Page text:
(As delivered)

Statement by Ambassador Yukio Takasu
Permanent Representative of Japan
Formal Meeting of the Country-Specific Configuration
of the Peacebuilding Commission on Guinea-Bissau

21 January 2008

Thank you very much, Madam Chair.

I would like to also join in congratulating you on your election as Chair of the country-specific configuration on Guinea-Bissau, in a very expeditious way guiding our work. Just before saying a few comments on Guinea-Bissau, I would like to take this opportunity to thank all of the delegations for contributing to a very successful retreat over the weekend, because this is the first opportunity to express my warm feeling. It was a great success, and it was a very good opportunity to talk about policy and other issues, but also to reaffirm common commitment and common goals, and I think that spirit is reflected in the country-specific meeting on Guinea-Bissau, too.

We know that the peacebuilding challenge in Guinea-Bissau is an enormous one. At the same time, there is a very good opportunity now to support the Government and the people through the PBC so that the country can extricate itself from the current stagnation and difficulty. I would like to say that Japan is not a very strong traditional supporter, but since this is an issue on the PBC, Japan will take a new look at it, and we are ready to work very closely with the Government and people of Guinea-Bissau and its partners.

Obviously the expectations of the people there are extremely high, and the Commission has a responsibility to produce tangible results on the ground in an expeditious manner, so your preliminary visit is extremely good to start our very deep engagement with the country. I would like just to say a few points that are probably important in your visit:

First of all, that we have to be very clear as to the nature and mandate of the Commission and the support we can provide, as well as to the Peacebuilding Fund. I think we know that the expectations have to be met. At the same time, they must be realistic expectations about what the PBC and also the Peacebuilding Fund can do.

Second, to hear the specific priorities of the Government and the people, which are the guiding principles for our work: what will be the immediate needs they ask us to help support, and what kind of support is most needed from the PBC.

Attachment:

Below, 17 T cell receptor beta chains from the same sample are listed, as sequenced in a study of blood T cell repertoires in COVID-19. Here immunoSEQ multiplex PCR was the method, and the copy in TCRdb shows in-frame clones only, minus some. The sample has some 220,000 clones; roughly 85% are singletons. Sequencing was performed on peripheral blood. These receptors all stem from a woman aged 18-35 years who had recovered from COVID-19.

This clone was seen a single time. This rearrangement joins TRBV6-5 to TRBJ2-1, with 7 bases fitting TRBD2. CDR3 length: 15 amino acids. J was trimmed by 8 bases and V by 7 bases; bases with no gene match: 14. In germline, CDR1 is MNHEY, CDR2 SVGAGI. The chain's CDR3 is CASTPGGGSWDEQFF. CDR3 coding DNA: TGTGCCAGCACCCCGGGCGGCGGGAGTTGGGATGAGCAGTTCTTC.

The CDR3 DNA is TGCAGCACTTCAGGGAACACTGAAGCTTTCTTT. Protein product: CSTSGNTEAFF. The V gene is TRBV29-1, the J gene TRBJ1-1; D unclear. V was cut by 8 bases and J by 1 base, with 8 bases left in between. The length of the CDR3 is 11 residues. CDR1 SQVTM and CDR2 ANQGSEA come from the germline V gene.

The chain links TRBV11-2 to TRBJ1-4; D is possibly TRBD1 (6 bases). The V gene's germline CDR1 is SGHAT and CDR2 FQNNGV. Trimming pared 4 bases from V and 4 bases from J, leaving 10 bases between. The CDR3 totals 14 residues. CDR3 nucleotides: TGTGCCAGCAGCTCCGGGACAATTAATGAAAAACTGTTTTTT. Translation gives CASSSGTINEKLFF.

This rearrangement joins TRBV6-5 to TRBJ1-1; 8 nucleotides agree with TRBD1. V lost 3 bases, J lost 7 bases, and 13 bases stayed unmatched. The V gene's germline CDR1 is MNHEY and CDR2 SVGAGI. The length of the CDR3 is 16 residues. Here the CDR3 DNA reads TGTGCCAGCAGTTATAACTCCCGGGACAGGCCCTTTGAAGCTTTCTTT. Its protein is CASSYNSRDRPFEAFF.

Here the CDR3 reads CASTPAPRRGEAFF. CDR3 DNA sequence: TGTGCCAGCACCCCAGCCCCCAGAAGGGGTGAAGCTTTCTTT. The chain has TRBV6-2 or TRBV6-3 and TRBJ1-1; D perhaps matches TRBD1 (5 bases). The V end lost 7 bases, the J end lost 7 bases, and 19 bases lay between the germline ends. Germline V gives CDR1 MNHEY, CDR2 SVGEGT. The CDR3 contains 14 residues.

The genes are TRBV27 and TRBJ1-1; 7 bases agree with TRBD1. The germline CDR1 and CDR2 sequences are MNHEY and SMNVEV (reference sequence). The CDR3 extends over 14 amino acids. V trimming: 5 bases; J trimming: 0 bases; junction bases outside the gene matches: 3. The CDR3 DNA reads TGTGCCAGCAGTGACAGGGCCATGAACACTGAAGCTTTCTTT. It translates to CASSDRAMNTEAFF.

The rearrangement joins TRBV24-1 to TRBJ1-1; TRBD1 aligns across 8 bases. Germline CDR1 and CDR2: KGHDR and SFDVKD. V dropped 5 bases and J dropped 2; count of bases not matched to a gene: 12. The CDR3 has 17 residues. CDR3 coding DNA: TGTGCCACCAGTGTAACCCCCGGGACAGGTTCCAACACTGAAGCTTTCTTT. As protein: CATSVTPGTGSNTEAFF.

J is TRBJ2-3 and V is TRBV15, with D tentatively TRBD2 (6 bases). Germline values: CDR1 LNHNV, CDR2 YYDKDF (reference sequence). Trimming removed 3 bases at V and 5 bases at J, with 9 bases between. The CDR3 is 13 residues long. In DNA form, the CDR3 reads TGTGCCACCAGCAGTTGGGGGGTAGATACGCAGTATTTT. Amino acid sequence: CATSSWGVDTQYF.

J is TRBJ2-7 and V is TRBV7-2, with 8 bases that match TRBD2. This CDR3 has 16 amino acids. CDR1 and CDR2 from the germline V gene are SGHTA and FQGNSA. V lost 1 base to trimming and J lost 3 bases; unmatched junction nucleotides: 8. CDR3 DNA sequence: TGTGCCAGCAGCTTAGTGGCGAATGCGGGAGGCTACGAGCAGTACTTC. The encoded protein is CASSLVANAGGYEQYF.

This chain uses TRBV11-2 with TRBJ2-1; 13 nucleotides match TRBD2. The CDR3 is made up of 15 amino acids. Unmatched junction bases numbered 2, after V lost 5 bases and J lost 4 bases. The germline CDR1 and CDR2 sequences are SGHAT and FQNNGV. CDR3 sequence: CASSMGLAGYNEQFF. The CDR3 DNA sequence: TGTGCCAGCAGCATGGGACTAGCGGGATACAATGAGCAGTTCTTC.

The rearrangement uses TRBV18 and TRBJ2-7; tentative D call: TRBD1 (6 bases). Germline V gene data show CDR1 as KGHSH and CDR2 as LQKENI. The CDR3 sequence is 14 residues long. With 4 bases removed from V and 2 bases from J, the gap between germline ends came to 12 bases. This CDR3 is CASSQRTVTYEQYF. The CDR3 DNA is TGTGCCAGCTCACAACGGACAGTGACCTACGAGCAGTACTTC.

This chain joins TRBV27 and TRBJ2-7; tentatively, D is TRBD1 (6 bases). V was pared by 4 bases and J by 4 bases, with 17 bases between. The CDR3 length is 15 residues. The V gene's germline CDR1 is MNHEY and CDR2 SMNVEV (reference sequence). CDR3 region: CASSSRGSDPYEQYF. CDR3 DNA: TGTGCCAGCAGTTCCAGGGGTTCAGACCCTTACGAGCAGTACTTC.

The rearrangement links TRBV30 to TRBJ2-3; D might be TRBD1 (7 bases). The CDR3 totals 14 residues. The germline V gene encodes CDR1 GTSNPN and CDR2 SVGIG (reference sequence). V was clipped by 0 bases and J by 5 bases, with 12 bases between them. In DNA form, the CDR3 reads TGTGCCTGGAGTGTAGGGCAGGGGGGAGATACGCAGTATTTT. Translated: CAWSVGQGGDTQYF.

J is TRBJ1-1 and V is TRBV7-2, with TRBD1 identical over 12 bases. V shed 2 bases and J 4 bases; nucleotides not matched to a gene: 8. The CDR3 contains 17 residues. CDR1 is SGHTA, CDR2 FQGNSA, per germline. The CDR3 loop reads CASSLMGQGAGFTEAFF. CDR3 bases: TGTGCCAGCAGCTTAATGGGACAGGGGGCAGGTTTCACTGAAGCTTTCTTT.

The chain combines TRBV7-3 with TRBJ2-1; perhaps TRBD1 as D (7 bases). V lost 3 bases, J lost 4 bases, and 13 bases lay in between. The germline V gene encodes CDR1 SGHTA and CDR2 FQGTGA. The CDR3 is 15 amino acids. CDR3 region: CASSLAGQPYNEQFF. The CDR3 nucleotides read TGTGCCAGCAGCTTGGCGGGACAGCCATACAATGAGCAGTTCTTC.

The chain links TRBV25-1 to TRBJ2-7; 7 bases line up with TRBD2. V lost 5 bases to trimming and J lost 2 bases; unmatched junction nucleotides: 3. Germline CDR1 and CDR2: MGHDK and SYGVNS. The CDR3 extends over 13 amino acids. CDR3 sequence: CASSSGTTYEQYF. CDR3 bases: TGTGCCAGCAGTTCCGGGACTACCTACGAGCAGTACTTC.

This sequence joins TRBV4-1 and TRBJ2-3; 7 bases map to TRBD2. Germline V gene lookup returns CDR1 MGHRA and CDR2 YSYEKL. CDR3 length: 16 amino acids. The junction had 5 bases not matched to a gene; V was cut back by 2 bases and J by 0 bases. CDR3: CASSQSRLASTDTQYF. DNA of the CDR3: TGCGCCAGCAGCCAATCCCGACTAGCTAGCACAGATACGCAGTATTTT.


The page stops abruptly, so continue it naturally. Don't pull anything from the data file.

Third, to encourage their national ownership and primary responsibility.

Fourth, to identify appropriate focal points of the Commission with the Government and also how to organize better the UN presence in Guinea-Bissau - that is slightly different from our experience from the two countries with which we have been engaged - and to start to look for and think about the potential of partners whose support will be useful and essential, on top of the traditional partners. The African Development Bank is very important; the European Commission and many European Union countries and Portuguese-speaking are very important; the UN Office on Drugs and Crime is also very important; but we should start to look for all those countries and organizations that are non-traditional donors and partners with very large potential to support and contribute.

Lastly, we have a very good experience and lessons learned from the earlier work of the country-specific meetings on Burundi and Sierra Leone. Obviously every country-specific meeting has its own way of doing things, but I think that we can learn from them the basis for the most appropriate approaches and tools to address the specific needs of Guinea-Bissau.

Thank you very much, Madam Chair.

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